"This isn’t the first time that Persky, a Stanford alumnus who was captain of the lacrosse team, has sided with a star athlete over a survivor of sexual assault either. While prison has a 'severe impact' on anyone sentenced, with one in four women sexually assaulted in college, Persky’s decision sends the wrong message that if you’re wealthy, white and an athlete at a prestigious school, your life matters more than the life of the woman you raped."
Stanford law professor Michele Landis Dauber, in an interview with Democracy Now, said that Judge Persky "really bent over backwards in order to give this defendant a very light sentence." She also noted Stanford’s “long history... of not treating these offenses particularly aggressively. For example, up until at least last year, Stanford had only ever expelled one student in the whole history of the university for sexual assault."
Persky suggested that since Turner was drunk when committed the crime, he should receive different treatment than a defendant would if he had been sober. “There is less moral culpability attached to the defendant who is… intoxicated,” said Persky, who noted that the “defendant is youthful and has no significant record of prior criminal offenses.”
Under California state law, Turner’s crime carries a minimum punishment of two years in prison. Though many have criticized Persky's sentence as lenient—the Guardian reports that Turner will "likely only spend three months in jail”—the sad truth is that, as Jezebel's Stassa Edwards points out, "Brock Turner will spend more time in jail than 97 percent of rapists."
Edwards points to a 2012 analysis of Justice Department data by the Rape, Abuse and Incest National Network (RAINN) that found that only three out of every 100 rapists will ever spend time in prison for their crimes. "This staggering statistic sends a clear message to offenders that they can commit this horrible crime and get away with it," said Scott Berkowitz, RAINN's president and founder.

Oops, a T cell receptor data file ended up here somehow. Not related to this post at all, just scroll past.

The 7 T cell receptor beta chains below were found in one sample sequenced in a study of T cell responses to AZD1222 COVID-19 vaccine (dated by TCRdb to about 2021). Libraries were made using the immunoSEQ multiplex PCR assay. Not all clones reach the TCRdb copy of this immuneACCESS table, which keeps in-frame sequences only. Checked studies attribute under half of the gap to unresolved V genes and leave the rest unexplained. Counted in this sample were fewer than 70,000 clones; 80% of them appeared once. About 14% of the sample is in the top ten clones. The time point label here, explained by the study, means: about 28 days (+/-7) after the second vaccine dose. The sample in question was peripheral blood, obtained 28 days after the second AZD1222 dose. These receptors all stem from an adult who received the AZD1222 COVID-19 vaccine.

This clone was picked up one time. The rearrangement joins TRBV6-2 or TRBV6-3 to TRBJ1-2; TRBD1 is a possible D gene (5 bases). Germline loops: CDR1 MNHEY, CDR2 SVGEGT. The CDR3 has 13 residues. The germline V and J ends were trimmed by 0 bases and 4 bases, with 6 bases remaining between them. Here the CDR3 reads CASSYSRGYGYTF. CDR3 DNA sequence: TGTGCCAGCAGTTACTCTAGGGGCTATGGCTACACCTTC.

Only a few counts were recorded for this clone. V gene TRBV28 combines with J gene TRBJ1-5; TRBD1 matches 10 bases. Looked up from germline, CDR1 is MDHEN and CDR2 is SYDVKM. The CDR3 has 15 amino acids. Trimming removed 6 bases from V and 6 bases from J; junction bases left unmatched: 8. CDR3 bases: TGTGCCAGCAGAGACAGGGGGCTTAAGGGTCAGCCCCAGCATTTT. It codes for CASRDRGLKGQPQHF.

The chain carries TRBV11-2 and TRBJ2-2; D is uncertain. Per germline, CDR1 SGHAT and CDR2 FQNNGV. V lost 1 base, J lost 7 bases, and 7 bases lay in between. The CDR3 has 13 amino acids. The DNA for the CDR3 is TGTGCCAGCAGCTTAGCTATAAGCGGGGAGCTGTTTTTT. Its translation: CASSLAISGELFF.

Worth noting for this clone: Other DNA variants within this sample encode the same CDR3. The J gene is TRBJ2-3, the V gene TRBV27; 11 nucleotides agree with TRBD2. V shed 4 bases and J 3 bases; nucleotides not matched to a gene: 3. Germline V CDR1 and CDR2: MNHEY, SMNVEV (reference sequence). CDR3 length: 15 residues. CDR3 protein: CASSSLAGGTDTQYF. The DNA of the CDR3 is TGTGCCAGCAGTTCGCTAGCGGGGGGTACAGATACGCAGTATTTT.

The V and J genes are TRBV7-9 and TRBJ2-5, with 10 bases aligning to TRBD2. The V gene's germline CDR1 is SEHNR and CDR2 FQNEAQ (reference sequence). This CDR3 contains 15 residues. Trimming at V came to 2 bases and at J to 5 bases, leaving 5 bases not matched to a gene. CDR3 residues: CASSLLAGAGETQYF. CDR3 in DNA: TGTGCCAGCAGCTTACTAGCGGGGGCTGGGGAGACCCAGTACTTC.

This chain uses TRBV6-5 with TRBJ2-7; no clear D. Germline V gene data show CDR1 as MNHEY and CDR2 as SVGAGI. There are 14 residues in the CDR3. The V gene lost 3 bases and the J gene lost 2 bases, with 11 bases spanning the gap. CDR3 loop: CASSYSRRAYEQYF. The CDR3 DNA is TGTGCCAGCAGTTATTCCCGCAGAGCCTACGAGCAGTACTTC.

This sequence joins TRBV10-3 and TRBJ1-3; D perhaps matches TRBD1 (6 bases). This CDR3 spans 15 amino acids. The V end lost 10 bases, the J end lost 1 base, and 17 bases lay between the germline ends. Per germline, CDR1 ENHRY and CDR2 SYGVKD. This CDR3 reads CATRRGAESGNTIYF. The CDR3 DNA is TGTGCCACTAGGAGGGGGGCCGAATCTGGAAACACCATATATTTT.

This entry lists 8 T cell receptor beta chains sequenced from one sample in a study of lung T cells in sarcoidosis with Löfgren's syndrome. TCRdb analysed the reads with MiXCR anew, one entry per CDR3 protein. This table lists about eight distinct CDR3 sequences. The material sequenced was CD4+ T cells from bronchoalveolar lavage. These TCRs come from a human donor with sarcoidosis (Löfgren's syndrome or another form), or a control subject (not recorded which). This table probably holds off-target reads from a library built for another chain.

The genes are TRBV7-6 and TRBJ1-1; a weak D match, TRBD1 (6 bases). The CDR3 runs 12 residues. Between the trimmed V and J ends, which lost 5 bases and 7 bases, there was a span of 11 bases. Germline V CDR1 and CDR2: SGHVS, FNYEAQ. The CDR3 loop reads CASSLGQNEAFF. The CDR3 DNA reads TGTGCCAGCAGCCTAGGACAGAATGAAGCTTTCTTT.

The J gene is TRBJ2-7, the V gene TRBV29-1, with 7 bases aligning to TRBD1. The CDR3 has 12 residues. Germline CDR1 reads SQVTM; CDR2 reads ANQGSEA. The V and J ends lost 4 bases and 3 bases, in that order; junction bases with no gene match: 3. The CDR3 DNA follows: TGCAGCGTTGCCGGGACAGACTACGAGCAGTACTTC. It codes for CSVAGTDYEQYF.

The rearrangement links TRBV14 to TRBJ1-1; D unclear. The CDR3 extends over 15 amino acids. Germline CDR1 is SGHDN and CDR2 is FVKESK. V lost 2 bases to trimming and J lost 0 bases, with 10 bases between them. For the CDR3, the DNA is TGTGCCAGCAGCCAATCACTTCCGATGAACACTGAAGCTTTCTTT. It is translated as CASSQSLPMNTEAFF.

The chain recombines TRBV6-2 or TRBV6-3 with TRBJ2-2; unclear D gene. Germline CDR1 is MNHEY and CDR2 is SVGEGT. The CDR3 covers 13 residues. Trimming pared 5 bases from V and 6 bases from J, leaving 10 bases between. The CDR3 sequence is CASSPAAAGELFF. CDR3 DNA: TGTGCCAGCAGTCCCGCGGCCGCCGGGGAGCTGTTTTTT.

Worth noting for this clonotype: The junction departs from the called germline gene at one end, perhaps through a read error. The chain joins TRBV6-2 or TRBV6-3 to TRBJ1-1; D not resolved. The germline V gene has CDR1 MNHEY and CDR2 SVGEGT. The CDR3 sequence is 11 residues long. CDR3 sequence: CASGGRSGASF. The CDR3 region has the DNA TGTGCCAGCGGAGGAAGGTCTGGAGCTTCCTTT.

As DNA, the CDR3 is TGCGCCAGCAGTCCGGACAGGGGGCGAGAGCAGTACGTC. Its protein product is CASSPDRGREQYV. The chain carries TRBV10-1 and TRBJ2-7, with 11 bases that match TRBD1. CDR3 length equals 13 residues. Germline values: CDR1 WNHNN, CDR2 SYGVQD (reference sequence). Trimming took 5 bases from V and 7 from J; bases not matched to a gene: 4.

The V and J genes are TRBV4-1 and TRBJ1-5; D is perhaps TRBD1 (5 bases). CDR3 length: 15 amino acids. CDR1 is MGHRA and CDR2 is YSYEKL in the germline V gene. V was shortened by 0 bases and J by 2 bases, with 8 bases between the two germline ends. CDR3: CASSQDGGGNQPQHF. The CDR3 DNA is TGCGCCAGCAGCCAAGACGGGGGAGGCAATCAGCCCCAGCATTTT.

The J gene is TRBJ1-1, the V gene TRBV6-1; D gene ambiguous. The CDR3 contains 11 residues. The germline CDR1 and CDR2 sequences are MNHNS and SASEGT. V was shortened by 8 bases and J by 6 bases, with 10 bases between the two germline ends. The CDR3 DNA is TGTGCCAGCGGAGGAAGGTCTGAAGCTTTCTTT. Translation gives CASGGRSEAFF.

"Despite the recent attention paid to the prevalence of sexual assault, despite the overriding fear among many that the adjudication of sexual assault crimes will punish good young men far more than is necessary, it remains true that perpetrators of sexual violence are far less likely to go to jail than any other kind of criminal," writes Edwards.
The Turner case has generated significantly more attention to this issue. Along with UltraViolet’s petition, others on Change.org and Daily Kos have received an additional 125,000 signatures. In total, more than 760,000 people are now calling for Judge Persky’s removal.
However, Dauber points out that the numerous online petitions do not represent the official California recall effort, which she is spearheading along with what she described as “a group of Democratic and progressive women here in Silicon Valley.” They launched a formal recall election campaign to remove Persky on RecallAaronPersky.com.
“The law requires us to wait 90 days after his new term of office begins before we can start our recall effort,” they write on their site. “We will need to collect the signatures of at least 20 percent of the votes cast in the upcoming November 2016 election in Santa Clara County, and we will have 160 days to do so once we start.”
Dauber and her colleagues explain how decisions like Persky’s cause systemic harm:
"Judicial rulings like this actively damage our justice system in at least two ways: 1) discouraging the reporting of these devastating crimes by reinforcing the fear that justice will not be served; and 2) demonstrating that there are two systems of justice: one for people of privilege such as elite athletes, and one for everyone else."
Watch Dauber's interview on Democracy Now: